"This Is What I Was Born to Do
The future Baron has finally acquired his much hoped-for vineyard job. It’s over the mountain and through the woods to a spot near a ski resort.
He is the dog’s body - does a little of everything, including sweeping up frequently. He gives wine-tastings and yesterday did his first tour of the winery, for which he got a tip. Very pleased, he was.
He’s also done some bottling of wines and will be taught to open and close for the owners this week.
There are lots of tourists on the weekends, so that’s mainly when he works, plus the odd weekday when there are catch-up chores to do.
Is he happy? Here is what he says on his blog about the Fourth of July:
Since they needed all hands on deck, they asked me if I could come in and fill in wherever there were gaps in personnel.
So I did, and I was immediately thrown into the maelstrom. I ran tastings almost nonstop from ten o’clock until about five or six, when the crowd began to taper off. There were two live bands, a man named Paul who was marketing pasta sauces with his own self-styled “pasta tastings” next to the tasting room, and an unending flow of wine from our shelves to the picnic tables outside.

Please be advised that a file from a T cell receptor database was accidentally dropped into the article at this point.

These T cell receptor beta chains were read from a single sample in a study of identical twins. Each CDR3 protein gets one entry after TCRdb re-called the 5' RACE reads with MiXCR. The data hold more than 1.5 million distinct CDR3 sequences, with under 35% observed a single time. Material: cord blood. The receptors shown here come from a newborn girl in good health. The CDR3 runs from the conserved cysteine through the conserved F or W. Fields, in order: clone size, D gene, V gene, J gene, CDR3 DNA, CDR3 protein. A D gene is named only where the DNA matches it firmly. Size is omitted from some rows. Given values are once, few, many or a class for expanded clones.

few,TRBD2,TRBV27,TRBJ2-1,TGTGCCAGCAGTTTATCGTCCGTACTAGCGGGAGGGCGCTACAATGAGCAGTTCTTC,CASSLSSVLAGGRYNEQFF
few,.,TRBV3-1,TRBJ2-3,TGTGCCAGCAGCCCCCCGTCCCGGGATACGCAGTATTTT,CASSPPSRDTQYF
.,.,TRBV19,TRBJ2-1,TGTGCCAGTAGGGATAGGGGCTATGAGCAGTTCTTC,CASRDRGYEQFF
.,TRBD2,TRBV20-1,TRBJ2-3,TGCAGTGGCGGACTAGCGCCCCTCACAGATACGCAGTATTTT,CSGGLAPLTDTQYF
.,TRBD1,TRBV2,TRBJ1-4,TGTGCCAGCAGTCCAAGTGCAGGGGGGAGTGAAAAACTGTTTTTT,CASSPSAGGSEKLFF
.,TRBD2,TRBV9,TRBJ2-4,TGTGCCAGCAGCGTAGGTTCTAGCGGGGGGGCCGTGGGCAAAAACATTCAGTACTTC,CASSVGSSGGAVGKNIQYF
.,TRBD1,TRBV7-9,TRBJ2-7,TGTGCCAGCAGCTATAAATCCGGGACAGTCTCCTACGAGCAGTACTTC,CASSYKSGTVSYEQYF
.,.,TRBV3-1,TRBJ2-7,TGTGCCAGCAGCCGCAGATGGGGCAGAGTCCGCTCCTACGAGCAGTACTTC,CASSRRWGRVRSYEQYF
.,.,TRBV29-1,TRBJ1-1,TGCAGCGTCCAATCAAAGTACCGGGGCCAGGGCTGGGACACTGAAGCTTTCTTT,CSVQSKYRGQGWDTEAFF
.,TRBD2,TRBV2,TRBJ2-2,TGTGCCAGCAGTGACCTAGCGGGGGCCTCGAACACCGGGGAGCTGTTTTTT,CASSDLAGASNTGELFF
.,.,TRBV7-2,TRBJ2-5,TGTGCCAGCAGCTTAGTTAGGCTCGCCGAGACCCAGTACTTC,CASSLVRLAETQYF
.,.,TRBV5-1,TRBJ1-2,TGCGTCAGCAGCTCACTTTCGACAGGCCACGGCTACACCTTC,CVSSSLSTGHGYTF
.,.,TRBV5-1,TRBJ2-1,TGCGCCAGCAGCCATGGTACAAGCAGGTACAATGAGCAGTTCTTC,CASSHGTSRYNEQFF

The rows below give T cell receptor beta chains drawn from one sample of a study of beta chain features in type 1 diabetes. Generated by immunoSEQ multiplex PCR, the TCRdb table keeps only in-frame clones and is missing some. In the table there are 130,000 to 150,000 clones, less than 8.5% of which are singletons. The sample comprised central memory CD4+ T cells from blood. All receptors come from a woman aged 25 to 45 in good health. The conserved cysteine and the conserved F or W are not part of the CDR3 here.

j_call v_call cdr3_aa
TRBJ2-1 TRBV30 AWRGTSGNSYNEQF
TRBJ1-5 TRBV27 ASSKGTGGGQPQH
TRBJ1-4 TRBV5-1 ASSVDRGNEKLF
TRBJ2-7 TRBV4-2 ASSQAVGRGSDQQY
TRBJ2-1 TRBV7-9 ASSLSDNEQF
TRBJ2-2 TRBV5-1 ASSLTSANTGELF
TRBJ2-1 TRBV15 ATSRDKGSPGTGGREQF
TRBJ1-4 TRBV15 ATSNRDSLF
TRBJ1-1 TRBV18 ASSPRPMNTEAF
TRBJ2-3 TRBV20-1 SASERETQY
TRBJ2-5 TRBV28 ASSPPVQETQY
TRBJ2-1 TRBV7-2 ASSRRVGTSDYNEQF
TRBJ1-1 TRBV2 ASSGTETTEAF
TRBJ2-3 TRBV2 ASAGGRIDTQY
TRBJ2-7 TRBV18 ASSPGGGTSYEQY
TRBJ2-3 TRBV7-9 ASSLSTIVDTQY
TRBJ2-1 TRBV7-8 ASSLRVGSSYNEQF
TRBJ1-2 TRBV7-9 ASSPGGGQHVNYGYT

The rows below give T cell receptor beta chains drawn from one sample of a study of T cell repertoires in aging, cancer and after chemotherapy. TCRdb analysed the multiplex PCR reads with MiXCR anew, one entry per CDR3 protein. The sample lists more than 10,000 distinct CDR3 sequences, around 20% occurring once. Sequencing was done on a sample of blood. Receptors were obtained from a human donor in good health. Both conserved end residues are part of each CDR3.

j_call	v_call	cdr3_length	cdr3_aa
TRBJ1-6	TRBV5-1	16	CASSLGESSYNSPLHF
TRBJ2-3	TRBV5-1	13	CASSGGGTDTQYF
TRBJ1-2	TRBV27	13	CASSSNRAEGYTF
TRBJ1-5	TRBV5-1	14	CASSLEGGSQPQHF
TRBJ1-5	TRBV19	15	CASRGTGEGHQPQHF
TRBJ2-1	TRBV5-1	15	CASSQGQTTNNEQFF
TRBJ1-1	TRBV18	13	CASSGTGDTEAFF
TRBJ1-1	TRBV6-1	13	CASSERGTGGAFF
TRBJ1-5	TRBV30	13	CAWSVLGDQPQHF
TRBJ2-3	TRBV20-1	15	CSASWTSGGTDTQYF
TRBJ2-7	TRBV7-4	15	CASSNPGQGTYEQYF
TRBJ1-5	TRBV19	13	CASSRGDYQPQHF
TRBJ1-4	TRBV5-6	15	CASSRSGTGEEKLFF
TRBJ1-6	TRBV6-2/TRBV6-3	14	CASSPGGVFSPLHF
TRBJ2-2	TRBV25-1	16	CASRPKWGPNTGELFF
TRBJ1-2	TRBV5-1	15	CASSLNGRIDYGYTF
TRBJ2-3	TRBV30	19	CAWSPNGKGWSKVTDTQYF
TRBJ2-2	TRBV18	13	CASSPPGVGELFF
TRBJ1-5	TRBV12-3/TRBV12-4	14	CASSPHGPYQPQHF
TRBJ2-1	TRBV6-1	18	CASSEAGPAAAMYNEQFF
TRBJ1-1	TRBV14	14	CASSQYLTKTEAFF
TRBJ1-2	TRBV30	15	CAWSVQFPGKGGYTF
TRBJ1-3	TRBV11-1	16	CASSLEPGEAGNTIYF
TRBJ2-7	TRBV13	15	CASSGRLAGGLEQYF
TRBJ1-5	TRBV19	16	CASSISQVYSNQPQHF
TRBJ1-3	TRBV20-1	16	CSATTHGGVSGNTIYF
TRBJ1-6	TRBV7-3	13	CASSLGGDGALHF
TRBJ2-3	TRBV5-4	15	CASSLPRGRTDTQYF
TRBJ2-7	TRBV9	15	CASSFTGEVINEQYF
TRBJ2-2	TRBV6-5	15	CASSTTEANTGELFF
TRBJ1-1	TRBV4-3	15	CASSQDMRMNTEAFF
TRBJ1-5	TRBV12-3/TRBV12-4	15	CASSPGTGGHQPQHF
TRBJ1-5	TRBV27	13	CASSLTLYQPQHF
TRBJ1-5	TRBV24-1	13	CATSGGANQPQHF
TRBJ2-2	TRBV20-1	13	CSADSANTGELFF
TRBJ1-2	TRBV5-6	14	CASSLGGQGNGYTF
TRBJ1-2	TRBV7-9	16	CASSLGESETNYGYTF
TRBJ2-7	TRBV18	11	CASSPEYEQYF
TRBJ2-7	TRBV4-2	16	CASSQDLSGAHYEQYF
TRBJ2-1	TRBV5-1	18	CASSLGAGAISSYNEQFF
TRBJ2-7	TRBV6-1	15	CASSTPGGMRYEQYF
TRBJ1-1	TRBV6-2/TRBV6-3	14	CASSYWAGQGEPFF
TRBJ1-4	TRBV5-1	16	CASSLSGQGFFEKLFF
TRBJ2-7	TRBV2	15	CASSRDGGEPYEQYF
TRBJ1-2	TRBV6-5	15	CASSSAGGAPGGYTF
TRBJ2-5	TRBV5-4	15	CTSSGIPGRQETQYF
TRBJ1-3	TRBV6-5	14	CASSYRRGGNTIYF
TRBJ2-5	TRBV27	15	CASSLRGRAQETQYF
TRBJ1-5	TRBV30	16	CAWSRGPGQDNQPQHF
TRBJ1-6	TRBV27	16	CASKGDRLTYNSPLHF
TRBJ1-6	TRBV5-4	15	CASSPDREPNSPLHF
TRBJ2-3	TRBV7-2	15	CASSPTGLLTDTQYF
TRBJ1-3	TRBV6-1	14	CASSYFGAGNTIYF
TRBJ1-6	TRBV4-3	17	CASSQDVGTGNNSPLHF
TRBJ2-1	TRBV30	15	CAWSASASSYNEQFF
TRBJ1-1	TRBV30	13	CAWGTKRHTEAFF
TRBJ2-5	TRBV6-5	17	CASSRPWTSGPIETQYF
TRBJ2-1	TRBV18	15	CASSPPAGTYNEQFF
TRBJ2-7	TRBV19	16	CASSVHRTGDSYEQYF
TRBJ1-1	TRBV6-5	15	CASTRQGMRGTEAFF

During that time, there were no pauses to stop and think or to consider what I was doing—namely, living the dream. The dream of finding a place in this world where a man can think, “This is what I was born to do.” The dream of finding a place to stand alone. The dream of imagining yourself being in the same place when you’ve grown old—and being completely happy with that idea.
With so many choices available, it can be difficult to know what it is you’re called to do. He is fortunate to have listened and to have followed. A year to work before he plunges back into the academic world again…but this time, a focused attention to the domain of enology (oenology if you’re British): the study of wine.
Meanwhile he draws diagrams of his own vineyard-to-be. Every day his dream expands and changes.